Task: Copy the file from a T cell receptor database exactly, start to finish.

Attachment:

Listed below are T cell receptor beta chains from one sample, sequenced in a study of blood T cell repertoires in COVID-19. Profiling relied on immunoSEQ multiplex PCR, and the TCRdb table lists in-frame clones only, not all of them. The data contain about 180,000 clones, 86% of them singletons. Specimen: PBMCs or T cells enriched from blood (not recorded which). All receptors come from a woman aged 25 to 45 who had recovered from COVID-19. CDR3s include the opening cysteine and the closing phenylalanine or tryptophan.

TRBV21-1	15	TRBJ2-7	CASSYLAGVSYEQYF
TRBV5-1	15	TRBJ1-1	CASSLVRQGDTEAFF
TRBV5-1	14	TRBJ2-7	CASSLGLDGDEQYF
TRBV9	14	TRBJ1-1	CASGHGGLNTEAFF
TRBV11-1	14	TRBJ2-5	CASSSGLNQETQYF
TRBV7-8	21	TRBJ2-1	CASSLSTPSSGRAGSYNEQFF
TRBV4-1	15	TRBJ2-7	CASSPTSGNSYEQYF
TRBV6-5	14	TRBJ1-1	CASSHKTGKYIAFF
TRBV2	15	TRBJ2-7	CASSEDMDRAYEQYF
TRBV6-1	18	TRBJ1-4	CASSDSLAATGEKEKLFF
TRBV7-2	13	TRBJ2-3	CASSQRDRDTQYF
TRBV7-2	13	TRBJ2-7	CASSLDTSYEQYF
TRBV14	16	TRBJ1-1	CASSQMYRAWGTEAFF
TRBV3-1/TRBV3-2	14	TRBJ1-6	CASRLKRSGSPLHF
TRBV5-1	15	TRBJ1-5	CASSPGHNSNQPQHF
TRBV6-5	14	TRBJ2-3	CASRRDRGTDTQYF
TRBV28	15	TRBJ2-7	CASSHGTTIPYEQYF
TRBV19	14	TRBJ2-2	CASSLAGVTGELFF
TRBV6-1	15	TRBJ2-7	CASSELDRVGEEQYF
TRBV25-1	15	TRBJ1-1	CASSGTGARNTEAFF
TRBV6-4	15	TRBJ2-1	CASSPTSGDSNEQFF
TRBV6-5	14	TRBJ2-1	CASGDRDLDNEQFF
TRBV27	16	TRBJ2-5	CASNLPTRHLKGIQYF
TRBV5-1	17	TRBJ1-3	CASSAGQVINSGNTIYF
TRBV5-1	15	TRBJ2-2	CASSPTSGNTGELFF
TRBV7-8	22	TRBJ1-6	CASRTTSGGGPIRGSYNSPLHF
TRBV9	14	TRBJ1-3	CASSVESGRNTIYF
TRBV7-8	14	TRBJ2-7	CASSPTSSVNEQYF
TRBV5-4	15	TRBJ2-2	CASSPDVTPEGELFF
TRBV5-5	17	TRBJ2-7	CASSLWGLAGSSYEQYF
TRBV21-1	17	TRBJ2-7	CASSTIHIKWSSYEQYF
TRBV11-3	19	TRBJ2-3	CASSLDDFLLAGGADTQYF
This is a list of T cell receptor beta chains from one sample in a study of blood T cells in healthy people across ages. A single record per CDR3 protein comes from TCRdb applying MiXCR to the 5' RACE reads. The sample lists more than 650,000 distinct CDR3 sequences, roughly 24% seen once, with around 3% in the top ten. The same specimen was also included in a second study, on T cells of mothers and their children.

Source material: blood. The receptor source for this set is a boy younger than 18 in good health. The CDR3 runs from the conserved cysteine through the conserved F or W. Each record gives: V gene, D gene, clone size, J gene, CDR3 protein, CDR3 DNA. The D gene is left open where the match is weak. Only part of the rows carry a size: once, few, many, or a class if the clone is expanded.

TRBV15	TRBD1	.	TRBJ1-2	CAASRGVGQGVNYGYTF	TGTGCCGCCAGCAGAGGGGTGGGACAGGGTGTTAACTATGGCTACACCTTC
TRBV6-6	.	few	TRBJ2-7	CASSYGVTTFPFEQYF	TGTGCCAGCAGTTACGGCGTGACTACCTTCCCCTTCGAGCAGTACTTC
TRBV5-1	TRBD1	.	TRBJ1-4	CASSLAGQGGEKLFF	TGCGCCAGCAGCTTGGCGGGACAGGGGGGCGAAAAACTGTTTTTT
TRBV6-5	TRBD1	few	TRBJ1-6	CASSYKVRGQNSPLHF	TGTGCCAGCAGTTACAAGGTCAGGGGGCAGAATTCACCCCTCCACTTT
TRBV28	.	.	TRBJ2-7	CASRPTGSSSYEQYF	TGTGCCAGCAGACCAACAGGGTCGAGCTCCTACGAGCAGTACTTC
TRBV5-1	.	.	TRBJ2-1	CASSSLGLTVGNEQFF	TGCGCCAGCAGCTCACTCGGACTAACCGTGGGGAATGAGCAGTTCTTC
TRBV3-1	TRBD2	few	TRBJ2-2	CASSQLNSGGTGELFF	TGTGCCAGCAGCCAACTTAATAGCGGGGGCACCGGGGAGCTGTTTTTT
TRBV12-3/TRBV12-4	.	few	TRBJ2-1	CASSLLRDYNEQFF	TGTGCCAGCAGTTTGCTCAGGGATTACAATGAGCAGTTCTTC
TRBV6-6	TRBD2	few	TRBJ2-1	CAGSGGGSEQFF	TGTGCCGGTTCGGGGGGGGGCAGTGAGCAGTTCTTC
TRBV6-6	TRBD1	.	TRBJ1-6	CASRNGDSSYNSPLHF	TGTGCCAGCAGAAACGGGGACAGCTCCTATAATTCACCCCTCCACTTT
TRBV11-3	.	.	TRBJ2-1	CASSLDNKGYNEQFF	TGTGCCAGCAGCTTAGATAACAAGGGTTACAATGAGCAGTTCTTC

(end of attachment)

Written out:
Listed below are T cell receptor beta chains from one sample, sequenced in a study of blood T cell repertoires in COVID-19. Profiling relied on immunoSEQ multiplex PCR, and the TCRdb table lists in-frame clones only, not all of them. The data contain about 180,000 clones, 86% of them singletons. Specimen: PBMCs or T cells enriched from blood (not recorded which). All receptors come from a woman aged 25 to 45 who had recovered from COVID-19. CDR3s include the opening cysteine and the closing phenylalanine or tryptophan.

TRBV21-1	15	TRBJ2-7	CASSYLAGVSYEQYF
TRBV5-1	15	TRBJ1-1	CASSLVRQGDTEAFF
TRBV5-1	14	TRBJ2-7	CASSLGLDGDEQYF
TRBV9	14	TRBJ1-1	CASGHGGLNTEAFF
TRBV11-1	14	TRBJ2-5	CASSSGLNQETQYF
TRBV7-8	21	TRBJ2-1	CASSLSTPSSGRAGSYNEQFF
TRBV4-1	15	TRBJ2-7	CASSPTSGNSYEQYF
TRBV6-5	14	TRBJ1-1	CASSHKTGKYIAFF
TRBV2	15	TRBJ2-7	CASSEDMDRAYEQYF
TRBV6-1	18	TRBJ1-4	CASSDSLAATGEKEKLFF
TRBV7-2	13	TRBJ2-3	CASSQRDRDTQYF
TRBV7-2	13	TRBJ2-7	CASSLDTSYEQYF
TRBV14	16	TRBJ1-1	CASSQMYRAWGTEAFF
TRBV3-1/TRBV3-2	14	TRBJ1-6	CASRLKRSGSPLHF
TRBV5-1	15	TRBJ1-5	CASSPGHNSNQPQHF
TRBV6-5	14	TRBJ2-3	CASRRDRGTDTQYF
TRBV28	15	TRBJ2-7	CASSHGTTIPYEQYF
TRBV19	14	TRBJ2-2	CASSLAGVTGELFF
TRBV6-1	15	TRBJ2-7	CASSELDRVGEEQYF
TRBV25-1	15	TRBJ1-1	CASSGTGARNTEAFF
TRBV6-4	15	TRBJ2-1	CASSPTSGDSNEQFF
TRBV6-5	14	TRBJ2-1	CASGDRDLDNEQFF
TRBV27	16	TRBJ2-5	CASNLPTRHLKGIQYF
TRBV5-1	17	TRBJ1-3	CASSAGQVINSGNTIYF
TRBV5-1	15	TRBJ2-2	CASSPTSGNTGELFF
TRBV7-8	22	TRBJ1-6	CASRTTSGGGPIRGSYNSPLHF
TRBV9	14	TRBJ1-3	CASSVESGRNTIYF
TRBV7-8	14	TRBJ2-7	CASSPTSSVNEQYF
TRBV5-4	15	TRBJ2-2	CASSPDVTPEGELFF
TRBV5-5	17	TRBJ2-7	CASSLWGLAGSSYEQYF
TRBV21-1	17	TRBJ2-7	CASSTIHIKWSSYEQYF
TRBV11-3	19	TRBJ2-3	CASSLDDFLLAGGADTQYF
This is a list of T cell receptor beta chains from one sample in a study of blood T cells in healthy people across ages. A single record per CDR3 protein comes from TCRdb applying MiXCR to the 5' RACE reads. The sample lists more than 650,000 distinct CDR3 sequences, roughly 24% seen once, with around 3% in the top ten. The same specimen was also included in a second study, on T cells of mothers and their children.

Source material: blood. The receptor source for this set is a boy younger than 18 in good health. The CDR3 runs from the conserved cysteine through the conserved F or W. Each record gives: V gene, D gene, clone size, J gene, CDR3 protein, CDR3 DNA. The D gene is left open where the match is weak. Only part of the rows carry a size: once, few, many, or a class if the clone is expanded.

TRBV15	TRBD1	.	TRBJ1-2	CAASRGVGQGVNYGYTF	TGTGCCGCCAGCAGAGGGGTGGGACAGGGTGTTAACTATGGCTACACCTTC
TRBV6-6	.	few	TRBJ2-7	CASSYGVTTFPFEQYF	TGTGCCAGCAGTTACGGCGTGACTACCTTCCCCTTCGAGCAGTACTTC
TRBV5-1	TRBD1	.	TRBJ1-4	CASSLAGQGGEKLFF	TGCGCCAGCAGCTTGGCGGGACAGGGGGGCGAAAAACTGTTTTTT
TRBV6-5	TRBD1	few	TRBJ1-6	CASSYKVRGQNSPLHF	TGTGCCAGCAGTTACAAGGTCAGGGGGCAGAATTCACCCCTCCACTTT
TRBV28	.	.	TRBJ2-7	CASRPTGSSSYEQYF	TGTGCCAGCAGACCAACAGGGTCGAGCTCCTACGAGCAGTACTTC
TRBV5-1	.	.	TRBJ2-1	CASSSLGLTVGNEQFF	TGCGCCAGCAGCTCACTCGGACTAACCGTGGGGAATGAGCAGTTCTTC
TRBV3-1	TRBD2	few	TRBJ2-2	CASSQLNSGGTGELFF	TGTGCCAGCAGCCAACTTAATAGCGGGGGCACCGGGGAGCTGTTTTTT
TRBV12-3/TRBV12-4	.	few	TRBJ2-1	CASSLLRDYNEQFF	TGTGCCAGCAGTTTGCTCAGGGATTACAATGAGCAGTTCTTC
TRBV6-6	TRBD2	few	TRBJ2-1	CAGSGGGSEQFF	TGTGCCGGTTCGGGGGGGGGCAGTGAGCAGTTCTTC
TRBV6-6	TRBD1	.	TRBJ1-6	CASRNGDSSYNSPLHF	TGTGCCAGCAGAAACGGGGACAGCTCCTATAATTCACCCCTCCACTTT
TRBV11-3	.	.	TRBJ2-1	CASSLDNKGYNEQFF	TGTGCCAGCAGCTTAGATAACAAGGGTTACAATGAGCAGTTCTTC